Dottie Bailey no longer calls it a stigma. Instead, she views the opinions held by some toward those with mental illness as simple prejudice.

Bailey, a certified peer specialist, advocates locally for mental health awareness by speaking with groups and helping patients. She also founded a Mental Health Alert Wristbands initiative that helps law enforcement quickly identify people who suffer from a mental illness.

Education and awareness can reduce the stigma, Bailey said. Mental Illness Awareness Week, which is taking place through Saturday, provides an opportunity to have those conversations.

But Bailey said the work to tear down the stigma will take more than a week.

“It’s on all of us as a community to speak out,” she said. “… Mental illness is the most stigmatized medical diagnosis there is. We have a chemical imbalance in our brain, just like someone may have a heart defect or diabetes.”

Mental Illness Awareness Week, taking place nationwide, offers an opportunity to educate people about mental health and to reduce the stigma, said Mark Taylor, director at Gateway Behavioral Health Services in Brunswick. It’s also a chance to bring attention to the growing opioid epidemic facing the country.

“It doesn’t do us any good to raise awareness if we don’t do something about the stigma,” Taylor said. “That is a barrier.”

Gateway hosted an event earlier this week to raise awareness of the opioid crisis. The center’s staff put out 142 flags to represent the number of people who die from overdose every day in Georgia.

Gateway offers mental health and substance abuse treatment, a behavioral health crisis center — at which about 94 percent of patients are uninsured — and other outpatient services.

The Golden Isles chapter of the National Alliance on Mental Illness is another local resource. NAMI offers support groups to those with mental illness and their family members. The group also hosts a speaker event once a month to discuss mental health issues.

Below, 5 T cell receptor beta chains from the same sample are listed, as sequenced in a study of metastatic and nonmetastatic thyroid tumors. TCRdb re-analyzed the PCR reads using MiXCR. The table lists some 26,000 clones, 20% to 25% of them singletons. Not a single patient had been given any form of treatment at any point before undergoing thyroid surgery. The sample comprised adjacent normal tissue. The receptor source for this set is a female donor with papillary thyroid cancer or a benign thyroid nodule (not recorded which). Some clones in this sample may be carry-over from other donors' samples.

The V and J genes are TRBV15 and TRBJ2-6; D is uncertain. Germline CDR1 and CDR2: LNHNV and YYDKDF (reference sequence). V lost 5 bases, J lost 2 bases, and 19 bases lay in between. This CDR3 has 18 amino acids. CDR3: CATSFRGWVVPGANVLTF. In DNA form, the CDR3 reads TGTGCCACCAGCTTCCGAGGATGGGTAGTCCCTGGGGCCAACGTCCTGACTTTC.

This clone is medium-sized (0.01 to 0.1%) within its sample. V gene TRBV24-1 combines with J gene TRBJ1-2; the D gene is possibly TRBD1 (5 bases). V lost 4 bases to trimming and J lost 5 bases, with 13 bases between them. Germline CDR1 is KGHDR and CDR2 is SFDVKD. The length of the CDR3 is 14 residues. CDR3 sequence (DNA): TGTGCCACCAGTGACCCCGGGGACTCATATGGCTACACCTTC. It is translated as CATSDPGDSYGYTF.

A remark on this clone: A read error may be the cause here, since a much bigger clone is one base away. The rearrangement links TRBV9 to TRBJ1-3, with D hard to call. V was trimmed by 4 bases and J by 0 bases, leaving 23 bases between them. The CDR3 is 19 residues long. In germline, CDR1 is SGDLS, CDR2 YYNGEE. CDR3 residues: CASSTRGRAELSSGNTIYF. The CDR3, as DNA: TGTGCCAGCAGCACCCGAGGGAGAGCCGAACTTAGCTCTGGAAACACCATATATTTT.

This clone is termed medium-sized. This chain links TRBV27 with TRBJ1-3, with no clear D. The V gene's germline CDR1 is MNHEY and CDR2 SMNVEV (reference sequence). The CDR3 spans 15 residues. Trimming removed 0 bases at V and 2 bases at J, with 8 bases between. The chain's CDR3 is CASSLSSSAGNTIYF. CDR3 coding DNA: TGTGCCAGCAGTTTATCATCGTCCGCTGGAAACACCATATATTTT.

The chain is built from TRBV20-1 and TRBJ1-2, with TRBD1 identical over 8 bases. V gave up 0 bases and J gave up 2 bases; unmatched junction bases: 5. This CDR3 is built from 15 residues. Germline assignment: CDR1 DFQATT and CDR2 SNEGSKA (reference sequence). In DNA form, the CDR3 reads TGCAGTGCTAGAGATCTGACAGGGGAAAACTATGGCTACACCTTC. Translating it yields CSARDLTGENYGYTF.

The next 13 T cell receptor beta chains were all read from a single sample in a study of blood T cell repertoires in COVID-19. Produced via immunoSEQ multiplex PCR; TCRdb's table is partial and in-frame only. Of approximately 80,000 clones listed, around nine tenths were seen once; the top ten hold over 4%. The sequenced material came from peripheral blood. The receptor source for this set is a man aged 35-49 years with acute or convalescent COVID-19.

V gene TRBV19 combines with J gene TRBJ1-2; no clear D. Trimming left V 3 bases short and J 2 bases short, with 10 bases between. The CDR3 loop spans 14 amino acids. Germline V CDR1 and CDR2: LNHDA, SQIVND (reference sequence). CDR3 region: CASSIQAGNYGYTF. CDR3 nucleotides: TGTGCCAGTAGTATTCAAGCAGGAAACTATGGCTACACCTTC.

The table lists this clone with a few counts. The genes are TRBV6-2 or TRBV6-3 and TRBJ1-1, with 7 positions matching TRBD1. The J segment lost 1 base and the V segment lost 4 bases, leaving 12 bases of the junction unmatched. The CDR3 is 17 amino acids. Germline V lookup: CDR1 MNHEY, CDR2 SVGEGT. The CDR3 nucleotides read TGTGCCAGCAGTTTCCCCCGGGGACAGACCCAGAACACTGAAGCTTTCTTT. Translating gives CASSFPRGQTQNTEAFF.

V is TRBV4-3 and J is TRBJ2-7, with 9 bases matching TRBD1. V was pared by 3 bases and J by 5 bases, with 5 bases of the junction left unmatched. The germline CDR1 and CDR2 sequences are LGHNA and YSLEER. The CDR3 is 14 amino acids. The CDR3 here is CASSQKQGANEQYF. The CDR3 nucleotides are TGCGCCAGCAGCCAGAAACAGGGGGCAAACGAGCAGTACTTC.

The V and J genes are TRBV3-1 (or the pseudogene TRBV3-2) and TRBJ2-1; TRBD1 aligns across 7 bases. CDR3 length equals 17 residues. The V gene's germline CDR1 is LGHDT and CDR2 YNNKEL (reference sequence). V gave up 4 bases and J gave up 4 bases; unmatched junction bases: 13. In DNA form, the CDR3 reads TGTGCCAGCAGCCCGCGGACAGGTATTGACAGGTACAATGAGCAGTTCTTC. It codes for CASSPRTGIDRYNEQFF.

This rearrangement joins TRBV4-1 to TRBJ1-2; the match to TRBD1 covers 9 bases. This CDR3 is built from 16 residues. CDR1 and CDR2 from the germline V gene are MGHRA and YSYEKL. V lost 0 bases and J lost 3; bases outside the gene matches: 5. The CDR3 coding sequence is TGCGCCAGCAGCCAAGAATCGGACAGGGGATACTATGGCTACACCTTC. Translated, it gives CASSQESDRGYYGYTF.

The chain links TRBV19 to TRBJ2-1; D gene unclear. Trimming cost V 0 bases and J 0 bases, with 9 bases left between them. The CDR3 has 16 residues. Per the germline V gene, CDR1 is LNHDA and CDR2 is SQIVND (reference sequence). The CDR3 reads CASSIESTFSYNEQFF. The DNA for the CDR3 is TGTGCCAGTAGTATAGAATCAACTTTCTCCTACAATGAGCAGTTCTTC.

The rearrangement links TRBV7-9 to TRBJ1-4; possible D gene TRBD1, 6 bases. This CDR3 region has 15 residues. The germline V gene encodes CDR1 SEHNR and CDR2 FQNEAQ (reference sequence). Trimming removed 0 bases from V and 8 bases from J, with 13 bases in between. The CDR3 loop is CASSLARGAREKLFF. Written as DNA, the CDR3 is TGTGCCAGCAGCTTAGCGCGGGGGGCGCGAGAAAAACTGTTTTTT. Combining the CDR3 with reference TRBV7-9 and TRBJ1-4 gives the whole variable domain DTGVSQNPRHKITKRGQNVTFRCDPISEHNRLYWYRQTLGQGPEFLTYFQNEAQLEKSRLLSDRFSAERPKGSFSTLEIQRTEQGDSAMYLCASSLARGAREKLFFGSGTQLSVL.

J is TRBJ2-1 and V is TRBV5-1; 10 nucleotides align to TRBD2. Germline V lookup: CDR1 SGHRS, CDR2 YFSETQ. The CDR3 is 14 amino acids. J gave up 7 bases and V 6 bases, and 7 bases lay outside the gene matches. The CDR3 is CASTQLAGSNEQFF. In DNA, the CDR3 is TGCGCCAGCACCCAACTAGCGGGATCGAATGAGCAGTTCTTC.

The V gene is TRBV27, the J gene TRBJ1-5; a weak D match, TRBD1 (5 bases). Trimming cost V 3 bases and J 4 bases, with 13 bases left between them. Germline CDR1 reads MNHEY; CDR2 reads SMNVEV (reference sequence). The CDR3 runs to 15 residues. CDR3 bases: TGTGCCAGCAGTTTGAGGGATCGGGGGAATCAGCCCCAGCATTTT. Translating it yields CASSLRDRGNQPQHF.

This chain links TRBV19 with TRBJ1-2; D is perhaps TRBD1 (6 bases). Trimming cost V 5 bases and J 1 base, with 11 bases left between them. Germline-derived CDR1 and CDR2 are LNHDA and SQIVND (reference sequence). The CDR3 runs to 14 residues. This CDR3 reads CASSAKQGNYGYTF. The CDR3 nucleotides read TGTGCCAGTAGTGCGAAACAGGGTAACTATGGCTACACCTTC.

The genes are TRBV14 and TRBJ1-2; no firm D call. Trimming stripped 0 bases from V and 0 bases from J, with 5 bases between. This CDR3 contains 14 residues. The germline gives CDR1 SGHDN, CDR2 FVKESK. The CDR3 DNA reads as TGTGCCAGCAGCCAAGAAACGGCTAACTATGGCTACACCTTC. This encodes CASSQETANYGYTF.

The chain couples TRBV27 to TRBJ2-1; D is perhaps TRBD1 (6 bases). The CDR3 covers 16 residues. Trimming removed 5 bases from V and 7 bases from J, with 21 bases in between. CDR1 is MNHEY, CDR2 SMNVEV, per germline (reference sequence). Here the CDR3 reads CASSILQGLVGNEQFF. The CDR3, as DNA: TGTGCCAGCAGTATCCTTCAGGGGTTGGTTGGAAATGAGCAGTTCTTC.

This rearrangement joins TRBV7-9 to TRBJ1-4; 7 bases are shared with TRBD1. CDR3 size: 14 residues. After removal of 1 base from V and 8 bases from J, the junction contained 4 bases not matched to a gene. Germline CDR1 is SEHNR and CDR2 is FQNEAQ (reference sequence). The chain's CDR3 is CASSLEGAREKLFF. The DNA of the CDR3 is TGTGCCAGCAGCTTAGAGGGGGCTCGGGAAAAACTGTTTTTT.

Carolyn Tinkham, president of NAMI Golden Isles, said she hopes Mental Illness Awareness Week will help community members get connected to local resources.

“Mental illness is a brain disorder. It’s a medical condition,” she said. “It’s treatable with medication and psycho-therapy, and people do recover.”

Bailey was diagnosed with a mental illness 29 years ago. She’s reached a place in her life where she can hold down a job and keep things stable. But, she said, many with mental illness have not reached that point.

Stigmas against mental illness create significant barriers, she said, and communities continue to avoid the conversations that need to be held.

Bailey was inspired to create the Mental Health Alert Wristbands while working with a law enforcement crisis intervention team. The police officers requested she find some way to identify individuals with mental illness.

“We’ve had so many instances where people who have mental illness have been killed because our behavior will mimic that of a person who is just out of control,” she said. “We become aggressive and assertive and forceful and powerful.”

The navy and silver bracelets allow police officers to distinguish people who have mental illness from those without and to respond accordingly.

“I wanted it to be something that law enforcement can recognize on site,” Bailey said.

The bracelets are now in 32 states and parts of Canada. Bracelets can be purchased for $2 online at

There’s a lot more to be done, though, and Bailey hopes to see the conversation about mental health awareness continue well past Saturday.

“There is no shame in having a mental illness,” she said.

Those interested in learning more about NAMI Golden Isles can do so at

And those in a crisis situation can call the 24/7 Georgia Crisis and Access hotline, which will connect callers to trained counselors. The number is 800-715-4225.

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